Eliminating Death Penalties for Drug Use

Eliminating Death Penalties for Drug Use
Posted by CN Staff on July 31, 2003 at 11:11:15 PT
By Steve Chapman
Source: Chicago Tribune 
Heroin addiction is a regrettable condition, and there are lots of theories about how to help people overcome it. But it is a truism, not a theory, that you can't help addicts once they are dead. Step 1 in assisting or even forcing heroin users into more socially productive behavior is keeping them alive.This elementary insight is one resisted by many supporters of the drug war. They fear that if we reduce the risk of gruesome death from injecting heroin or other drugs, everyone this side of Hilary Duff will soon be lying in a gutter with a needle in her arm.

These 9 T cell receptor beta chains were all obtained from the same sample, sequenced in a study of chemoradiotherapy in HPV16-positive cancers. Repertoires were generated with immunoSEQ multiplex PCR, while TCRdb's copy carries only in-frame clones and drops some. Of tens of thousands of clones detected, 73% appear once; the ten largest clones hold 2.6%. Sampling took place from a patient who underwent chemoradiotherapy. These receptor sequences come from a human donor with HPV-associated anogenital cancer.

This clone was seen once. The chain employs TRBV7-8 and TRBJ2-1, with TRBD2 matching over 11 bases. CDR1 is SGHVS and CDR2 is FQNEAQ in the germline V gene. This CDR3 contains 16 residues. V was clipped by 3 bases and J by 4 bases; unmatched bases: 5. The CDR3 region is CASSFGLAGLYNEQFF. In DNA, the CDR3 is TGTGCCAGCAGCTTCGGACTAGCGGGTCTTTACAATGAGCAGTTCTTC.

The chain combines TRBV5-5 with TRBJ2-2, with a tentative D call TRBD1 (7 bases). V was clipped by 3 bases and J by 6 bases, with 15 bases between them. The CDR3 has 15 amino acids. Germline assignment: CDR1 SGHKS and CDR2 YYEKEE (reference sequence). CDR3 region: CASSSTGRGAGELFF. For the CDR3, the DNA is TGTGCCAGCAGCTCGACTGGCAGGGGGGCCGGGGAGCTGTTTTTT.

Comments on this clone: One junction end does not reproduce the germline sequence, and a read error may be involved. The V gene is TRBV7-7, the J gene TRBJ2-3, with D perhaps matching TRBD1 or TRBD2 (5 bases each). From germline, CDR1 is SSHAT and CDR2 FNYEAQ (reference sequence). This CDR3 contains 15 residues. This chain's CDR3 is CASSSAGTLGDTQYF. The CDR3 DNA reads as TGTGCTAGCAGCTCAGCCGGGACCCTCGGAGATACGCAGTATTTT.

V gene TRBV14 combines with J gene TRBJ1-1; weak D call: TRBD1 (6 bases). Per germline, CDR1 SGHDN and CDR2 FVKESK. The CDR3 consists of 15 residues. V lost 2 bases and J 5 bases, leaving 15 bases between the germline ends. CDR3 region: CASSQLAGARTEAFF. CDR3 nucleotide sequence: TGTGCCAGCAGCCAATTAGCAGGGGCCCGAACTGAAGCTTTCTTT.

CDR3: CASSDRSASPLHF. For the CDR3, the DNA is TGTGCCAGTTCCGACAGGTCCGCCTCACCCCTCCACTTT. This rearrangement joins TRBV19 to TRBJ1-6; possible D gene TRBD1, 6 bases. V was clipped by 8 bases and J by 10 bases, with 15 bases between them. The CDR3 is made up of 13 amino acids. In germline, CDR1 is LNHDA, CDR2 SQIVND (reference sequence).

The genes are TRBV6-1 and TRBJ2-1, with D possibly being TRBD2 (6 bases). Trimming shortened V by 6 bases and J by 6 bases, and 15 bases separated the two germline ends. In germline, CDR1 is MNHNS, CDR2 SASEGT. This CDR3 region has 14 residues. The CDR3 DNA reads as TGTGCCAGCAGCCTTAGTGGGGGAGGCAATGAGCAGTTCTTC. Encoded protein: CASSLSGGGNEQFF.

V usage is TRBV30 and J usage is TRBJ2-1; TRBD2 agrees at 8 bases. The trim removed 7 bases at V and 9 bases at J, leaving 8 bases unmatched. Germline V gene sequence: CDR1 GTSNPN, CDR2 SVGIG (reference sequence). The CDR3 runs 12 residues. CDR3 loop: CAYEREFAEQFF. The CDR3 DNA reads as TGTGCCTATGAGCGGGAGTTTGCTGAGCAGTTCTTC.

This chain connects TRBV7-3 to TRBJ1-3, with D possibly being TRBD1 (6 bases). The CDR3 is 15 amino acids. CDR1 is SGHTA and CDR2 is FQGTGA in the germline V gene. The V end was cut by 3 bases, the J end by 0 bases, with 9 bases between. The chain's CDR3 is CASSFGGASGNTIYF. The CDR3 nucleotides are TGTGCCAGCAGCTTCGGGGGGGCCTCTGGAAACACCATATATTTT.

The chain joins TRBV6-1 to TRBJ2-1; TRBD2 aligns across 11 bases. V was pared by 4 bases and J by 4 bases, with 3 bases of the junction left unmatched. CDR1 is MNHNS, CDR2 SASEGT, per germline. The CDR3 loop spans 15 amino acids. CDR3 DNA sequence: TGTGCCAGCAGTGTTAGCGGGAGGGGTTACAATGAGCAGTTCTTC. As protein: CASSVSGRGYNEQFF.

They don't want drug users to practice their habit in a less dangerous way; they want them to give it up, period. Any assistance that doesn't tell addicts they must stop using drugs, immediately and forever, is seen as actively promoting irresponsible conduct.That's why uncompromising prohibitionists, many of whom are in positions of power, have long opposed one simple step to prevent the transmission of the AIDS virus by drug users: giving them access to sterile hypodermic needles. It's also why they are not lining up to support an innovation that would save addicts when they overdose on heroin.At least 28 percent of new AIDS cases in 2000 stemmed from injection drug use. Some hard-liners think it's rough justice for those who insist on using illegal drugs to get AIDS and die. Unfortunately, it's hard to detect any sort of justice when the wives, husbands, lovers or children of these people get AIDS and die through no fault of their own. Nor is it fair for law-abiding taxpayers to pay the medical bills of those infected with HIV.You could build a skyscraper out of all the studies documenting the public-health value of clean needles. Let drug users have uncontaminated equipment and, it turns out, they will forgo the chance to inject themselves with HIV microbes. After Connecticut scrapped its prescription requirement for buying syringes, needle sharing fell by 40 percent.Not only that, people who don't use heroin, upon learning they could get clean utensils, generally don't decide they want to be slaves to opium. In fact, needle-exchange programs often serve as a gateway to get existing addicts into treatment.Armed with all that knowledge, Gov. Rod Blagojevich last week signed a bill, pushed for years by State Rep. Sara Feigenholtz (D-Chicago), legalizing the over-the-counter sale of up to 20 syringes. Only five states still require a prescription for hypodermic needles.The general change of heart offers hope about another method for keeping drug users out of the graveyard. The federal government reports that emergency room admissions of people using heroin rose by nearly 50 percent between 1994 and 2001. Thousands of people die each year from heroin overdoses. Fortunately--well, some people think it's fortunate--there is a simple, well-established remedy for this malady.A drug called naloxone, administered by syringe, safely and immediately reverses the respiratory failure that leads to death. There is no doubt about its efficacy. Dan Bigg of the Chicago Recovery Alliance, which has trained people in using the medication, says the effort has produced 165 "reversals"--lives saved--in the Chicago area.Bigg wants Illinois to follow up the new syringe law with a measure to exempt physicians from liability if they give naloxone to patients for heroin overdoses. Just as people with severe allergies or diabetes carry drugs that can prevent sudden death, he thinks heroin users and their family members and friends should keep naloxone at hand to avert drug-induced suffocation. New Mexico recently eliminated criminal and civil liability for anyone administering it.Another option is to allow the sale of naloxone, now a prescription medicine, over the counter, making it far easier to get. Since the medicine has no enjoyable properties, there's no chance it would be abused. And there isn't much risk that more people would use heroin if they had a lifesaving antidote, since receiving the antidote is not a pleasant experience.This remedy will doubtless evoke opposition from anti-drug zealots, who are suspicious of anything that diminishes the danger of drug use. They're right that it would be nice if every heroin user would just swear off the stuff, or at least seek treatment to conquer their addiction. Given time, some will. But there's no rehab in the morgue.Note: Keeping drug users out of the graveyard. Source: Chicago Tribune (IL)Author: Steve ChapmanPublished: July 31, 2003Copyright: 2003 Chicago Tribune CompanyContact: ctc-TribLetter Tribune.comWebsite: -- Narcotics Archives
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